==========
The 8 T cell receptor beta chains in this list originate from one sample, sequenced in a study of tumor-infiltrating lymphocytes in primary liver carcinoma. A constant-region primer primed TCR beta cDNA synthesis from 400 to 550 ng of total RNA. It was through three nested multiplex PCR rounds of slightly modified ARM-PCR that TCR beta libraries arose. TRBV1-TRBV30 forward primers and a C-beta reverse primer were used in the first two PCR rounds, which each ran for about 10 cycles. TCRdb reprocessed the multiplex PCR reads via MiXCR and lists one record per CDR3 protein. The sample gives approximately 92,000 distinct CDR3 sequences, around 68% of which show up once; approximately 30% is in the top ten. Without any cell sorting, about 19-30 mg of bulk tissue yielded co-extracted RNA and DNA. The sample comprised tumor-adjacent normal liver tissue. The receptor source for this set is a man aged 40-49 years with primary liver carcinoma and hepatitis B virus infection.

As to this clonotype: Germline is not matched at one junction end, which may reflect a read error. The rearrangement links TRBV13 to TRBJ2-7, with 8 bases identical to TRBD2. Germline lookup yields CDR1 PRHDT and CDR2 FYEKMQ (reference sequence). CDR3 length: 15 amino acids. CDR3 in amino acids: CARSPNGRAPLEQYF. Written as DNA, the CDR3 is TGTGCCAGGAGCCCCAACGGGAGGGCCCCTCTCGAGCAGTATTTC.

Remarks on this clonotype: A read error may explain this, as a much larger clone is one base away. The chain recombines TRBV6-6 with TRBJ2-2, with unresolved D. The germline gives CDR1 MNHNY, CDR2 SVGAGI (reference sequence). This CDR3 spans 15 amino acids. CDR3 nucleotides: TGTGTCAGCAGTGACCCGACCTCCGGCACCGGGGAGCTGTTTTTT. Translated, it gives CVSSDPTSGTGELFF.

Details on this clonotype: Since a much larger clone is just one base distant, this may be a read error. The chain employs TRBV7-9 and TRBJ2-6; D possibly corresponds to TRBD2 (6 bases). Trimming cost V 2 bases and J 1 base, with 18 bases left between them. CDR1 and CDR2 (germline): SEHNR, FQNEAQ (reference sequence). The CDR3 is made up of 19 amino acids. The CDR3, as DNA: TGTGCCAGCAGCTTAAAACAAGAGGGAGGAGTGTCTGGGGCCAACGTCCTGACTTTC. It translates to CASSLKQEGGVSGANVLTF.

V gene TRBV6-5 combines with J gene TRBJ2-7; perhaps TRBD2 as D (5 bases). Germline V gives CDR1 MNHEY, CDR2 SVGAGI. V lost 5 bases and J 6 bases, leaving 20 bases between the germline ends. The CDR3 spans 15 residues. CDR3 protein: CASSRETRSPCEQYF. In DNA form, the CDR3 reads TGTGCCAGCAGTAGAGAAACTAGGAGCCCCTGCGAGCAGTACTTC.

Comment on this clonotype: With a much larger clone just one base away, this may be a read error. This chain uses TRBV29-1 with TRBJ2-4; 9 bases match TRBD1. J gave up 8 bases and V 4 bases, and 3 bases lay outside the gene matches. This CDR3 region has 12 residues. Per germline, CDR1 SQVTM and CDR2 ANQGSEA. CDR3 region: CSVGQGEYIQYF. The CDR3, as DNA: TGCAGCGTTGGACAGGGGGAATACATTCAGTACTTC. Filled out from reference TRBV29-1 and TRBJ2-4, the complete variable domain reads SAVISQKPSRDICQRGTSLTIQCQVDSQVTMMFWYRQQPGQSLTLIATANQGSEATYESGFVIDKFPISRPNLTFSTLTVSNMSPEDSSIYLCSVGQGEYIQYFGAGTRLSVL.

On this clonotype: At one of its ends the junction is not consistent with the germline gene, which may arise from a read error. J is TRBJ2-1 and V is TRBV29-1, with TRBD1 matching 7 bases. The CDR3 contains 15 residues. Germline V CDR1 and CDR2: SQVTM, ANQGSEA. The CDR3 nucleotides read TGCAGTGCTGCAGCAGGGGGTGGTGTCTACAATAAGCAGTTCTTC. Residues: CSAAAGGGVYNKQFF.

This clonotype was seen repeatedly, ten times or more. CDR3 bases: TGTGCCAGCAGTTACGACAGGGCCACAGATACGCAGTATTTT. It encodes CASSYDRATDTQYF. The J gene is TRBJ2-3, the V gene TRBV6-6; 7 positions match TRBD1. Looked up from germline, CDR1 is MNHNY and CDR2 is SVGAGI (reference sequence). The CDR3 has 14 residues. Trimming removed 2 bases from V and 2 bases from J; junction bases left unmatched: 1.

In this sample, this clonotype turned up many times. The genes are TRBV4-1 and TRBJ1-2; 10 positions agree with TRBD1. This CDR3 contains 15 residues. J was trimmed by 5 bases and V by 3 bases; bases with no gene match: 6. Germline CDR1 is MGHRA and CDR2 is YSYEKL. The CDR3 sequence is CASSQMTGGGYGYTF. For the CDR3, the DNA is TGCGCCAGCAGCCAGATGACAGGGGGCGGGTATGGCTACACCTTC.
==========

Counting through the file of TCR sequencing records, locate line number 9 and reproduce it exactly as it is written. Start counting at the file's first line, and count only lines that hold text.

In this sample, this clonotype turned up many times. The genes are TRBV4-1 and TRBJ1-2; 10 positions agree with TRBD1. This CDR3 contains 15 residues. J was trimmed by 5 bases and V by 3 bases; bases with no gene match: 6. Germline CDR1 is MGHRA and CDR2 is YSYEKL. The CDR3 sequence is CASSQMTGGGYGYTF. For the CDR3, the DNA is TGCGCCAGCAGCCAGATGACAGGGGGCGGGTATGGCTACACCTTC.